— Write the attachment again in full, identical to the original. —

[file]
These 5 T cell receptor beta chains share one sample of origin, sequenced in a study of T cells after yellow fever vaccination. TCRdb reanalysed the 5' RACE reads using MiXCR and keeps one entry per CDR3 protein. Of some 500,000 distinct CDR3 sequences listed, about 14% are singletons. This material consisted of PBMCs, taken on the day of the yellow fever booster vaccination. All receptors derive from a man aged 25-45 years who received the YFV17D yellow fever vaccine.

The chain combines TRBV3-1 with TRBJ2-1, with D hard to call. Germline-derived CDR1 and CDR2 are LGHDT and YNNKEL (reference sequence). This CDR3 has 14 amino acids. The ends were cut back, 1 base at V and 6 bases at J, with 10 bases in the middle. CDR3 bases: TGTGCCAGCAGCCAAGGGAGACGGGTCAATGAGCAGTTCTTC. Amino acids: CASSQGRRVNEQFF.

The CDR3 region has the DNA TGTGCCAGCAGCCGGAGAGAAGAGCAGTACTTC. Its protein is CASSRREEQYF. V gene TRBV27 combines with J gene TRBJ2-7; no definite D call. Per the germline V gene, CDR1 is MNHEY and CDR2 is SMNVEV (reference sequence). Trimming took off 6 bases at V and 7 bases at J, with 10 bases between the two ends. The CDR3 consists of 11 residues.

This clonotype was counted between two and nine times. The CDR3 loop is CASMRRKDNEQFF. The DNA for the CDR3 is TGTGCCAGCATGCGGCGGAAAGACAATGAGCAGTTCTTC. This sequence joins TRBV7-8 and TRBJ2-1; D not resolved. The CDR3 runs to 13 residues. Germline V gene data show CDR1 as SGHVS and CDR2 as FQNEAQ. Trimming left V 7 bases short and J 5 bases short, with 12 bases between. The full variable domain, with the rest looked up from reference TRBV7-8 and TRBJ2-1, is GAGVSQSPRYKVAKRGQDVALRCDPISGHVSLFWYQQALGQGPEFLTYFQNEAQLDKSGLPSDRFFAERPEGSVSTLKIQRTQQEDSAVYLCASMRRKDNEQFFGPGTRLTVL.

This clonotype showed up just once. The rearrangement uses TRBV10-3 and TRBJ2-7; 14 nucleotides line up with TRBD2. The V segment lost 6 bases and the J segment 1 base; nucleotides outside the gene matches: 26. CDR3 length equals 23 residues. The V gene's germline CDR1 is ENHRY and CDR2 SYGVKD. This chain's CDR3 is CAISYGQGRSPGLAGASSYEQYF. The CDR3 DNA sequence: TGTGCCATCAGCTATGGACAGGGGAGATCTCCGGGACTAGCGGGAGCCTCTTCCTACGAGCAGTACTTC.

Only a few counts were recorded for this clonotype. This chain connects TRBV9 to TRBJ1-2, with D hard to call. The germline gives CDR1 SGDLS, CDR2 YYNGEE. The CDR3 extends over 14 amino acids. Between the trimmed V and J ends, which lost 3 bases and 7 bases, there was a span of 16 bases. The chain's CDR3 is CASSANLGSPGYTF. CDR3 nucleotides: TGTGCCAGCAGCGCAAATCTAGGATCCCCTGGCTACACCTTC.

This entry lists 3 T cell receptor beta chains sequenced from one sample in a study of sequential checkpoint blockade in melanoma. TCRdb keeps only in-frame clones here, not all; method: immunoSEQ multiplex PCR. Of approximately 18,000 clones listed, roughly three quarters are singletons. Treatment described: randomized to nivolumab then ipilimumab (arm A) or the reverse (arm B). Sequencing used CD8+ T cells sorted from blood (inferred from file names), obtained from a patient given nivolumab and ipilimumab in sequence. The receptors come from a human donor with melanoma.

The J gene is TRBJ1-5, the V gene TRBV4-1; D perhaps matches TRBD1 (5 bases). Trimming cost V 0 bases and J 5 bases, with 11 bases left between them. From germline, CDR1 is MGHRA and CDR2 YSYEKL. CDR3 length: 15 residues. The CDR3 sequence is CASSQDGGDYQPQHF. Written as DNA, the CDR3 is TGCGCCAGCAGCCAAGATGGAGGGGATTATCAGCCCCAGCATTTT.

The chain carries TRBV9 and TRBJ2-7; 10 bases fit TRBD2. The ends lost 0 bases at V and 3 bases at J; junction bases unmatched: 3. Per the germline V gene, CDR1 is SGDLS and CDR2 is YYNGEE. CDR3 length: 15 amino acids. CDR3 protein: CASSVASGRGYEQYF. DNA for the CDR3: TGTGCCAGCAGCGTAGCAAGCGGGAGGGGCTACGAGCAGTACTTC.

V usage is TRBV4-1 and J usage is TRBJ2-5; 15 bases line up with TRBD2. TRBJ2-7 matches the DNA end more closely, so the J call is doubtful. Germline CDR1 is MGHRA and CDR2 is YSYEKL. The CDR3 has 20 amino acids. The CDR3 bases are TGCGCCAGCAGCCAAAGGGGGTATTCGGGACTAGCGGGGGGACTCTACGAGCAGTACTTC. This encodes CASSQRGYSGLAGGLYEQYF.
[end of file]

These 5 T cell receptor beta chains share one sample of origin, sequenced in a study of T cells after yellow fever vaccination. TCRdb reanalysed the 5' RACE reads using MiXCR and keeps one entry per CDR3 protein. Of some 500,000 distinct CDR3 sequences listed, about 14% are singletons. This material consisted of PBMCs, taken on the day of the yellow fever booster vaccination. All receptors derive from a man aged 25-45 years who received the YFV17D yellow fever vaccine.

The chain combines TRBV3-1 with TRBJ2-1, with D hard to call. Germline-derived CDR1 and CDR2 are LGHDT and YNNKEL (reference sequence). This CDR3 has 14 amino acids. The ends were cut back, 1 base at V and 6 bases at J, with 10 bases in the middle. CDR3 bases: TGTGCCAGCAGCCAAGGGAGACGGGTCAATGAGCAGTTCTTC. Amino acids: CASSQGRRVNEQFF.

The CDR3 region has the DNA TGTGCCAGCAGCCGGAGAGAAGAGCAGTACTTC. Its protein is CASSRREEQYF. V gene TRBV27 combines with J gene TRBJ2-7; no definite D call. Per the germline V gene, CDR1 is MNHEY and CDR2 is SMNVEV (reference sequence). Trimming took off 6 bases at V and 7 bases at J, with 10 bases between the two ends. The CDR3 consists of 11 residues.

This clonotype was counted between two and nine times. The CDR3 loop is CASMRRKDNEQFF. The DNA for the CDR3 is TGTGCCAGCATGCGGCGGAAAGACAATGAGCAGTTCTTC. This sequence joins TRBV7-8 and TRBJ2-1; D not resolved. The CDR3 runs to 13 residues. Germline V gene data show CDR1 as SGHVS and CDR2 as FQNEAQ. Trimming left V 7 bases short and J 5 bases short, with 12 bases between. The full variable domain, with the rest looked up from reference TRBV7-8 and TRBJ2-1, is GAGVSQSPRYKVAKRGQDVALRCDPISGHVSLFWYQQALGQGPEFLTYFQNEAQLDKSGLPSDRFFAERPEGSVSTLKIQRTQQEDSAVYLCASMRRKDNEQFFGPGTRLTVL.

This clonotype showed up just once. The rearrangement uses TRBV10-3 and TRBJ2-7; 14 nucleotides line up with TRBD2. The V segment lost 6 bases and the J segment 1 base; nucleotides outside the gene matches: 26. CDR3 length equals 23 residues. The V gene's germline CDR1 is ENHRY and CDR2 SYGVKD. This chain's CDR3 is CAISYGQGRSPGLAGASSYEQYF. The CDR3 DNA sequence: TGTGCCATCAGCTATGGACAGGGGAGATCTCCGGGACTAGCGGGAGCCTCTTCCTACGAGCAGTACTTC.

Only a few counts were recorded for this clonotype. This chain connects TRBV9 to TRBJ1-2, with D hard to call. The germline gives CDR1 SGDLS, CDR2 YYNGEE. The CDR3 extends over 14 amino acids. Between the trimmed V and J ends, which lost 3 bases and 7 bases, there was a span of 16 bases. The chain's CDR3 is CASSANLGSPGYTF. CDR3 nucleotides: TGTGCCAGCAGCGCAAATCTAGGATCCCCTGGCTACACCTTC.

This entry lists 3 T cell receptor beta chains sequenced from one sample in a study of sequential checkpoint blockade in melanoma. TCRdb keeps only in-frame clones here, not all; method: immunoSEQ multiplex PCR. Of approximately 18,000 clones listed, roughly three quarters are singletons. Treatment described: randomized to nivolumab then ipilimumab (arm A) or the reverse (arm B). Sequencing used CD8+ T cells sorted from blood (inferred from file names), obtained from a patient given nivolumab and ipilimumab in sequence. The receptors come from a human donor with melanoma.

The J gene is TRBJ1-5, the V gene TRBV4-1; D perhaps matches TRBD1 (5 bases). Trimming cost V 0 bases and J 5 bases, with 11 bases left between them. From germline, CDR1 is MGHRA and CDR2 YSYEKL. CDR3 length: 15 residues. The CDR3 sequence is CASSQDGGDYQPQHF. Written as DNA, the CDR3 is TGCGCCAGCAGCCAAGATGGAGGGGATTATCAGCCCCAGCATTTT.

The chain carries TRBV9 and TRBJ2-7; 10 bases fit TRBD2. The ends lost 0 bases at V and 3 bases at J; junction bases unmatched: 3. Per the germline V gene, CDR1 is SGDLS and CDR2 is YYNGEE. CDR3 length: 15 amino acids. CDR3 protein: CASSVASGRGYEQYF. DNA for the CDR3: TGTGCCAGCAGCGTAGCAAGCGGGAGGGGCTACGAGCAGTACTTC.

V usage is TRBV4-1 and J usage is TRBJ2-5; 15 bases line up with TRBD2. TRBJ2-7 matches the DNA end more closely, so the J call is doubtful. Germline CDR1 is MGHRA and CDR2 is YSYEKL. The CDR3 has 20 amino acids. The CDR3 bases are TGCGCCAGCAGCCAAAGGGGGTATTCGGGACTAGCGGGGGGACTCTACGAGCAGTACTTC. This encodes CASSQRGYSGLAGGLYEQYF.